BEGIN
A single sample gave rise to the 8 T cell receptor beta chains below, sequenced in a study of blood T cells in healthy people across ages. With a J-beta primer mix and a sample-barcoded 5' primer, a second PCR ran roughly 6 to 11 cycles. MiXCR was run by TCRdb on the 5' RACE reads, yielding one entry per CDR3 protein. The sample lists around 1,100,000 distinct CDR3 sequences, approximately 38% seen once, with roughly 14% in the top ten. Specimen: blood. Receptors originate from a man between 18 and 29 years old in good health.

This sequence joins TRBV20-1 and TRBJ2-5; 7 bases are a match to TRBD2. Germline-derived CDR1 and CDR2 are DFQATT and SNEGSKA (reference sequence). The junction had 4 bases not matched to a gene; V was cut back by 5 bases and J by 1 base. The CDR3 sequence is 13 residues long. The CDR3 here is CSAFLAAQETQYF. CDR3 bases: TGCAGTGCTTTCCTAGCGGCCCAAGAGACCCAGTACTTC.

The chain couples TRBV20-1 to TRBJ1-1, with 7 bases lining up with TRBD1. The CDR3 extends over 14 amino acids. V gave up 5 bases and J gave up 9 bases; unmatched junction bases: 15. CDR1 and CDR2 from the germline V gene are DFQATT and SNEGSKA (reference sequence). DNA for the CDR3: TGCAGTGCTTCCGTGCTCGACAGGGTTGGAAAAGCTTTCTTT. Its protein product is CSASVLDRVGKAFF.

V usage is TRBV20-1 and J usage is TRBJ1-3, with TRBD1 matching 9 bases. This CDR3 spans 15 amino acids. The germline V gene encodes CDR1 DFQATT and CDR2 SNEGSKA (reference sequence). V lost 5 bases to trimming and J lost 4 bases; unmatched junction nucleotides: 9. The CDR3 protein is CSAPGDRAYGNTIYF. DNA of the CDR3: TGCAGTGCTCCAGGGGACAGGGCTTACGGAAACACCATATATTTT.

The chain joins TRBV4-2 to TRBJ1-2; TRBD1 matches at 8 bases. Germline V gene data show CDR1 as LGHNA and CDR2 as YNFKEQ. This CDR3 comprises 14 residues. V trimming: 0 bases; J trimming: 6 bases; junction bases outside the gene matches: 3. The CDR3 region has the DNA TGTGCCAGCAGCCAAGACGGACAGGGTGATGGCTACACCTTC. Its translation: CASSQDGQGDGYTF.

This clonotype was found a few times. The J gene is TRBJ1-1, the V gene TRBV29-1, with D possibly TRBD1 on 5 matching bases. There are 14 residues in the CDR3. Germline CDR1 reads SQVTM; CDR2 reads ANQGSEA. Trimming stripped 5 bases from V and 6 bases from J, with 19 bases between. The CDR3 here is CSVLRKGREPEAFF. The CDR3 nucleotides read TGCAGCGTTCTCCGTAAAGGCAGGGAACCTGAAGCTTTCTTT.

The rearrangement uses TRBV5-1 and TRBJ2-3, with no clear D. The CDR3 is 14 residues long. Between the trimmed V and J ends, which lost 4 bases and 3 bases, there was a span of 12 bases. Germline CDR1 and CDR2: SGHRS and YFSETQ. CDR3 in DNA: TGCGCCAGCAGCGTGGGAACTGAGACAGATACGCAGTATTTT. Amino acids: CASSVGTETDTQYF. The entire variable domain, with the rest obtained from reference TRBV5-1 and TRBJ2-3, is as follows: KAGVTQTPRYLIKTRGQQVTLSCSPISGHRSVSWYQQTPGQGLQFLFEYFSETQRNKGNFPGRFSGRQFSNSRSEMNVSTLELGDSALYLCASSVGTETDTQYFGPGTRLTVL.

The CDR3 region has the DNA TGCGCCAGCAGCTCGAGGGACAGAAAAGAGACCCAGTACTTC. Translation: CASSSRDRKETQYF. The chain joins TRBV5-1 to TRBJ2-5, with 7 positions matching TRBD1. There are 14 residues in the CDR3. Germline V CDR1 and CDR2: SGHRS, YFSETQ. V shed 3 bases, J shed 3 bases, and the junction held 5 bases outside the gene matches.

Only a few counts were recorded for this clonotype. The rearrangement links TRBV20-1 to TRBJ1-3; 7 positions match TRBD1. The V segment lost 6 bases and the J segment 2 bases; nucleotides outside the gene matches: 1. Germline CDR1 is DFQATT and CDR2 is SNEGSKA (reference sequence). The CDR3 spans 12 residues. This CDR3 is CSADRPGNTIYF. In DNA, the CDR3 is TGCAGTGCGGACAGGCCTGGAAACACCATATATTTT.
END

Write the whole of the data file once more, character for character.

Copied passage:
A single sample gave rise to the 8 T cell receptor beta chains below, sequenced in a study of blood T cells in healthy people across ages. With a J-beta primer mix and a sample-barcoded 5' primer, a second PCR ran roughly 6 to 11 cycles. MiXCR was run by TCRdb on the 5' RACE reads, yielding one entry per CDR3 protein. The sample lists around 1,100,000 distinct CDR3 sequences, approximately 38% seen once, with roughly 14% in the top ten. Specimen: blood. Receptors originate from a man between 18 and 29 years old in good health.

This sequence joins TRBV20-1 and TRBJ2-5; 7 bases are a match to TRBD2. Germline-derived CDR1 and CDR2 are DFQATT and SNEGSKA (reference sequence). The junction had 4 bases not matched to a gene; V was cut back by 5 bases and J by 1 base. The CDR3 sequence is 13 residues long. The CDR3 here is CSAFLAAQETQYF. CDR3 bases: TGCAGTGCTTTCCTAGCGGCCCAAGAGACCCAGTACTTC.

The chain couples TRBV20-1 to TRBJ1-1, with 7 bases lining up with TRBD1. The CDR3 extends over 14 amino acids. V gave up 5 bases and J gave up 9 bases; unmatched junction bases: 15. CDR1 and CDR2 from the germline V gene are DFQATT and SNEGSKA (reference sequence). DNA for the CDR3: TGCAGTGCTTCCGTGCTCGACAGGGTTGGAAAAGCTTTCTTT. Its protein product is CSASVLDRVGKAFF.

V usage is TRBV20-1 and J usage is TRBJ1-3, with TRBD1 matching 9 bases. This CDR3 spans 15 amino acids. The germline V gene encodes CDR1 DFQATT and CDR2 SNEGSKA (reference sequence). V lost 5 bases to trimming and J lost 4 bases; unmatched junction nucleotides: 9. The CDR3 protein is CSAPGDRAYGNTIYF. DNA of the CDR3: TGCAGTGCTCCAGGGGACAGGGCTTACGGAAACACCATATATTTT.

The chain joins TRBV4-2 to TRBJ1-2; TRBD1 matches at 8 bases. Germline V gene data show CDR1 as LGHNA and CDR2 as YNFKEQ. This CDR3 comprises 14 residues. V trimming: 0 bases; J trimming: 6 bases; junction bases outside the gene matches: 3. The CDR3 region has the DNA TGTGCCAGCAGCCAAGACGGACAGGGTGATGGCTACACCTTC. Its translation: CASSQDGQGDGYTF.

This clonotype was found a few times. The J gene is TRBJ1-1, the V gene TRBV29-1, with D possibly TRBD1 on 5 matching bases. There are 14 residues in the CDR3. Germline CDR1 reads SQVTM; CDR2 reads ANQGSEA. Trimming stripped 5 bases from V and 6 bases from J, with 19 bases between. The CDR3 here is CSVLRKGREPEAFF. The CDR3 nucleotides read TGCAGCGTTCTCCGTAAAGGCAGGGAACCTGAAGCTTTCTTT.

The rearrangement uses TRBV5-1 and TRBJ2-3, with no clear D. The CDR3 is 14 residues long. Between the trimmed V and J ends, which lost 4 bases and 3 bases, there was a span of 12 bases. Germline CDR1 and CDR2: SGHRS and YFSETQ. CDR3 in DNA: TGCGCCAGCAGCGTGGGAACTGAGACAGATACGCAGTATTTT. Amino acids: CASSVGTETDTQYF. The entire variable domain, with the rest obtained from reference TRBV5-1 and TRBJ2-3, is as follows: KAGVTQTPRYLIKTRGQQVTLSCSPISGHRSVSWYQQTPGQGLQFLFEYFSETQRNKGNFPGRFSGRQFSNSRSEMNVSTLELGDSALYLCASSVGTETDTQYFGPGTRLTVL.

The CDR3 region has the DNA TGCGCCAGCAGCTCGAGGGACAGAAAAGAGACCCAGTACTTC. Translation: CASSSRDRKETQYF. The chain joins TRBV5-1 to TRBJ2-5, with 7 positions matching TRBD1. There are 14 residues in the CDR3. Germline V CDR1 and CDR2: SGHRS, YFSETQ. V shed 3 bases, J shed 3 bases, and the junction held 5 bases outside the gene matches.

Only a few counts were recorded for this clonotype. The rearrangement links TRBV20-1 to TRBJ1-3; 7 positions match TRBD1. The V segment lost 6 bases and the J segment 2 bases; nucleotides outside the gene matches: 1. Germline CDR1 is DFQATT and CDR2 is SNEGSKA (reference sequence). The CDR3 spans 12 residues. This CDR3 is CSADRPGNTIYF. In DNA, the CDR3 is TGCAGTGCGGACAGGCCTGGAAACACCATATATTTT.